New Mexico follows several municipalities that have taken to social media to shame DUI offenders. In March, I wrote a post on the Chesterfield Sheriff’s Office in Chesterfield, Virginia, who took to posting the mugshots of people who had been arrested for driving under the influence.

If you ask me, there are a number of very serious problems with this.

The first issue I have is what many have express about this program. Couldn’t New Mexico’s money be better spent elsewhere?

Second, there is the possibility that a program such as this could violate the privacy rights of those whose information is being posted. I can’t say one way or another without doing more legal research into the issue. Sure seems like an invasion of privacy though.

What’s more, it’s not out of the realm of possibility that posting this information will lead to retaliation by the public. It goes without saying that people have very strong feelings about people who have been convicted of DUI. Those feelings, if you ask me, have led to a disproportionate villainization and stigmatization of those who have been convicted of drunk driving. New Mexico could possibly be putting these people at risk of harm with this program.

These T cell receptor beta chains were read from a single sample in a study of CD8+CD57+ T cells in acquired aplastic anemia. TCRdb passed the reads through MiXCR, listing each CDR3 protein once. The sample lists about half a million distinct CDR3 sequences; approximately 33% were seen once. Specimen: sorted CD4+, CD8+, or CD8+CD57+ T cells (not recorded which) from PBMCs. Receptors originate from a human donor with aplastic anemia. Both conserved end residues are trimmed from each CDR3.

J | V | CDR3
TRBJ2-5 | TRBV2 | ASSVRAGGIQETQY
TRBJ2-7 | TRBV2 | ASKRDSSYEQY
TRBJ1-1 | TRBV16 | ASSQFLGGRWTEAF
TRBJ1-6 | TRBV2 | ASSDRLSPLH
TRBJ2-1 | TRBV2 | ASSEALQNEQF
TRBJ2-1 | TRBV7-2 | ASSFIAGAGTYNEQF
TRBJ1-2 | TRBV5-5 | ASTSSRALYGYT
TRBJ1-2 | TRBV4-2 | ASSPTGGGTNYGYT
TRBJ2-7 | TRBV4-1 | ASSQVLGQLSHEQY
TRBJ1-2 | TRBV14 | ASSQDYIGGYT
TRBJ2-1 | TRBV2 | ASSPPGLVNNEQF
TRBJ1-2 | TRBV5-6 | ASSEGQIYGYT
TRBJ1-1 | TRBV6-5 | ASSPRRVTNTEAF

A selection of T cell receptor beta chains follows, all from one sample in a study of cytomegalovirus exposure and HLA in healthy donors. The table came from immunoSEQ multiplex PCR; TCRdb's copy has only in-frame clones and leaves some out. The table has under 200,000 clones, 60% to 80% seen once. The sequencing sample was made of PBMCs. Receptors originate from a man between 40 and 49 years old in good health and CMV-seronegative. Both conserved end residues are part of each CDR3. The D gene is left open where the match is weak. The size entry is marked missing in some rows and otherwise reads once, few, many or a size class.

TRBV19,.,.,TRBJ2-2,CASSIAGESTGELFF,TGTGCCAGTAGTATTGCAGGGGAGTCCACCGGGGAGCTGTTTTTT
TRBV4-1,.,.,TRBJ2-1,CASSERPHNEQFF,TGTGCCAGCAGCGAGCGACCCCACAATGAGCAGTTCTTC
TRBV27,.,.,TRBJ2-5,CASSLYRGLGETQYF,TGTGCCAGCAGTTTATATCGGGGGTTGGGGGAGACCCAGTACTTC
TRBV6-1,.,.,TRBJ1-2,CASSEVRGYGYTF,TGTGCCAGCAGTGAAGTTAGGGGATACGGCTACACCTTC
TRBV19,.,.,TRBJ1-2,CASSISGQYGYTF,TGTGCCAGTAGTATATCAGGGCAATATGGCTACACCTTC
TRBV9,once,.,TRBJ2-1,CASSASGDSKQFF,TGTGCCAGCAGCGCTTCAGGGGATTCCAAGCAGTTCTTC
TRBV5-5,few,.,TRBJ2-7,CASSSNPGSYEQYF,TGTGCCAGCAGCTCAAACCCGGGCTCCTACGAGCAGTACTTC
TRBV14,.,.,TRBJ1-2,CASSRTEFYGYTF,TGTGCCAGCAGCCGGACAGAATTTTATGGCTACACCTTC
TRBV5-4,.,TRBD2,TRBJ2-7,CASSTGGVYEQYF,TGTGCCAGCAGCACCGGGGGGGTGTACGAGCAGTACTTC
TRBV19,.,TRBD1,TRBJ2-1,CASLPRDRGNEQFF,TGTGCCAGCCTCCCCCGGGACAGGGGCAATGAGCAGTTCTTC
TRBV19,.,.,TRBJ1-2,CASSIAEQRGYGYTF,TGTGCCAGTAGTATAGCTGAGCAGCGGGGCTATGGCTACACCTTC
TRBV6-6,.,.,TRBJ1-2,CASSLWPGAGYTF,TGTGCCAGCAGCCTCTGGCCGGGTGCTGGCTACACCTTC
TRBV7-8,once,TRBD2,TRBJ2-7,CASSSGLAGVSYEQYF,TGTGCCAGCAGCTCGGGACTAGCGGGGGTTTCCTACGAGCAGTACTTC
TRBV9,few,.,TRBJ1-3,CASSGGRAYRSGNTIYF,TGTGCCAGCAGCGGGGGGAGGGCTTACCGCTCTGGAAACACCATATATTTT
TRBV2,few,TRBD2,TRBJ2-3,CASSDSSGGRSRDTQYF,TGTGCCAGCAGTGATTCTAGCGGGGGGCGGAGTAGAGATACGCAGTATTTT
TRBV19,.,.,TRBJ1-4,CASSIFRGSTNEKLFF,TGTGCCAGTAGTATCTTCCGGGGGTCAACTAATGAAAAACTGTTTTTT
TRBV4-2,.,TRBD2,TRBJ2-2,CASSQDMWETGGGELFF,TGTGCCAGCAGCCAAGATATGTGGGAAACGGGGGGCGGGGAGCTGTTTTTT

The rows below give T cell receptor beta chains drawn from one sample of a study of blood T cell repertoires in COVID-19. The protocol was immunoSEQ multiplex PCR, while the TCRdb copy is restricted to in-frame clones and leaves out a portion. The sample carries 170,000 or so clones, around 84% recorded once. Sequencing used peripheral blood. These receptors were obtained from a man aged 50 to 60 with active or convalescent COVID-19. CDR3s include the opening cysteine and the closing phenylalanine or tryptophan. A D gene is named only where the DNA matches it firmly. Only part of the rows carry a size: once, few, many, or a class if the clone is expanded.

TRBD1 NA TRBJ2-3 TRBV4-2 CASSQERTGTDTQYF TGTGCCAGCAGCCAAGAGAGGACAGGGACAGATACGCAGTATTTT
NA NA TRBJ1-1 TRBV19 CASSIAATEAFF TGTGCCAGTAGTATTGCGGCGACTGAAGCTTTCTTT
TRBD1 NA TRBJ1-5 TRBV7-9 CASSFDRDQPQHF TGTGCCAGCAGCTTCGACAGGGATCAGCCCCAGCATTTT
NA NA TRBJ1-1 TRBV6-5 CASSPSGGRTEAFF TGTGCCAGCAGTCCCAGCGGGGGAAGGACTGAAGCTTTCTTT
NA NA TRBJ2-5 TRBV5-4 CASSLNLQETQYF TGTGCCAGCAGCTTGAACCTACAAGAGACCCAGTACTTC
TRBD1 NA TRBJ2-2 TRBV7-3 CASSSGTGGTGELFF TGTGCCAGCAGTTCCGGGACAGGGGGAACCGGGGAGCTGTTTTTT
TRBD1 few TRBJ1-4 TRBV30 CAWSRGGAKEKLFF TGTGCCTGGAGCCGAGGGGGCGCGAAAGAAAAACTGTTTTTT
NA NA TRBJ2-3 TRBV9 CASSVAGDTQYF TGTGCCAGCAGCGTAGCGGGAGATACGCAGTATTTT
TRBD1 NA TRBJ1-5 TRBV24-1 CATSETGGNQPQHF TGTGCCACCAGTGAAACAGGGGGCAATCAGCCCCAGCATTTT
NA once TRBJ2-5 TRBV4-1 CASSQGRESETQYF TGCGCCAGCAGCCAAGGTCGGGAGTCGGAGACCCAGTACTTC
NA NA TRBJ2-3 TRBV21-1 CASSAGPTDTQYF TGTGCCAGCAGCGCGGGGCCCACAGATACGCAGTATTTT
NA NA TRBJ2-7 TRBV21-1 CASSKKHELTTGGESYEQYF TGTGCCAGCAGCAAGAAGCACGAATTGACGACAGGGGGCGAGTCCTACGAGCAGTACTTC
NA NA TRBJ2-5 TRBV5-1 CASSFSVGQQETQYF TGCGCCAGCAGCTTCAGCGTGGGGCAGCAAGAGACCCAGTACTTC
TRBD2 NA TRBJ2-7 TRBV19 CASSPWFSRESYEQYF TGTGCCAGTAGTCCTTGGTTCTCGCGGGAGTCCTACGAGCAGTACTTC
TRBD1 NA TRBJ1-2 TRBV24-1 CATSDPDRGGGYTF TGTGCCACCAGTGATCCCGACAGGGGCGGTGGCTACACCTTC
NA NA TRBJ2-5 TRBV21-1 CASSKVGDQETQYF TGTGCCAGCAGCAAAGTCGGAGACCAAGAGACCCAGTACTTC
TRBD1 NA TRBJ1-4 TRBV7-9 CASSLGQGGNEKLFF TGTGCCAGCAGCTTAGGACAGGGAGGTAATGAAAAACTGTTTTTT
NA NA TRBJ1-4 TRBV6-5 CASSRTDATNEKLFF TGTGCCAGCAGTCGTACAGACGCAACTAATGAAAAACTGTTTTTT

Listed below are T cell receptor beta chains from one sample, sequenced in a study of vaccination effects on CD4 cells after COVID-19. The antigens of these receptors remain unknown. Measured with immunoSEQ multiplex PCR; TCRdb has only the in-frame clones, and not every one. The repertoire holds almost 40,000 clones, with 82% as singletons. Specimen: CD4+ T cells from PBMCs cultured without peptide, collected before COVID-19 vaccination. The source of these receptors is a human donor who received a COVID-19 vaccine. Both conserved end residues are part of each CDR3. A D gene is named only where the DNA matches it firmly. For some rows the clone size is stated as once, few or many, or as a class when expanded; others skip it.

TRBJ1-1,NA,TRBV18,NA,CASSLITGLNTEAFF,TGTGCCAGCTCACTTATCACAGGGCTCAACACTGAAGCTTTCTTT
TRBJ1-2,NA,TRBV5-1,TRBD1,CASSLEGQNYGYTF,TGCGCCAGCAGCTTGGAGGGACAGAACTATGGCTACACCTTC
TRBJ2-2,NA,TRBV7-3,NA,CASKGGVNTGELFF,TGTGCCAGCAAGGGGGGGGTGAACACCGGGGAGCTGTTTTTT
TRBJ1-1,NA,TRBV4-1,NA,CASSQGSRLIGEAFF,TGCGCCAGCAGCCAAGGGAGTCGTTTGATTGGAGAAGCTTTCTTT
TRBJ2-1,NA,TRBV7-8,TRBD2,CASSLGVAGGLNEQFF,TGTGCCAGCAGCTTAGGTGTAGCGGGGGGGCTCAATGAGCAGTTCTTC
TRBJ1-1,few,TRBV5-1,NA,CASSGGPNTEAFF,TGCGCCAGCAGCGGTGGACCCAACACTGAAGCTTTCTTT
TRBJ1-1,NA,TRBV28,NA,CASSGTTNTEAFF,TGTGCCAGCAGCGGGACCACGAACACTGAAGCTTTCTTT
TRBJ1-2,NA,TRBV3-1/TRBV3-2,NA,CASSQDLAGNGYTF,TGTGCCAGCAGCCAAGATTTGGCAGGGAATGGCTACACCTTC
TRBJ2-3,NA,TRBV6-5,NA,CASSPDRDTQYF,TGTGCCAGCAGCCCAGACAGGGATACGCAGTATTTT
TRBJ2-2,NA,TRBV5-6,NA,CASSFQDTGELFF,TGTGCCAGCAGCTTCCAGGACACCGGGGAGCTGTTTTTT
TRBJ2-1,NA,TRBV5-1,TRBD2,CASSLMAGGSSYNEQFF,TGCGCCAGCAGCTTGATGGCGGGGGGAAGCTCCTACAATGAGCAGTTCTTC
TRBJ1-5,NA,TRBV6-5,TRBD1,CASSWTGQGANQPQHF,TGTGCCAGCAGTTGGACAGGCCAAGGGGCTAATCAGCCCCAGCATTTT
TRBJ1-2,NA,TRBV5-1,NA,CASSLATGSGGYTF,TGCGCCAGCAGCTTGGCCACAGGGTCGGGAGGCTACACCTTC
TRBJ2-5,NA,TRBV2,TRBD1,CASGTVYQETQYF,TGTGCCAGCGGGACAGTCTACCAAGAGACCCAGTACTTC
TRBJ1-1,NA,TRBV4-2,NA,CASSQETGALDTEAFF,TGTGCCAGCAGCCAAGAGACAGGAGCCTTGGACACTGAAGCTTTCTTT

Lastly, this program is likely to place political pressure on judges to give harsher punishments for DUI convictions when the facts of the case may not warrant it. It is within the judge’s authority to determine the punishment for a DUI conviction. It’s their job.

Democratic state Representative Antionio “Moe” Maestas correctly made the comparison that “[b]laming a judge for not enough conviction rates is like blaming [a baseball] umpire for not enough strikeouts.”

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Proposed California Law Aims to Reduce Drunk Driving

Monday, March 7th, 2016

Assembly Bill 2121, otherwise known as the “Responsible Interventions for Beverage Servers Training Act,” has been proposed as a means to reduce the number of drunk drivers in California, but not in the way typical DUI legislation hopes to reduce drunk driving.

The law, if passed, would require the servers of alcohol-serving establishments undergo a “responsible interventions for beverage servers” training. Bartenders and servers would be required to intervene when a patron has had too much to drink.

According to the law, servers would have three months to complete a four-hour class after having been hired and would be required to complete “refresher” courses every three years.

Other states currently have similar laws in place.

The law doesn’t contain any language on whether the alcohol-serving establishment can or will be held liable for an over-served patron who causes damage, injury or death as a result of drunk driving.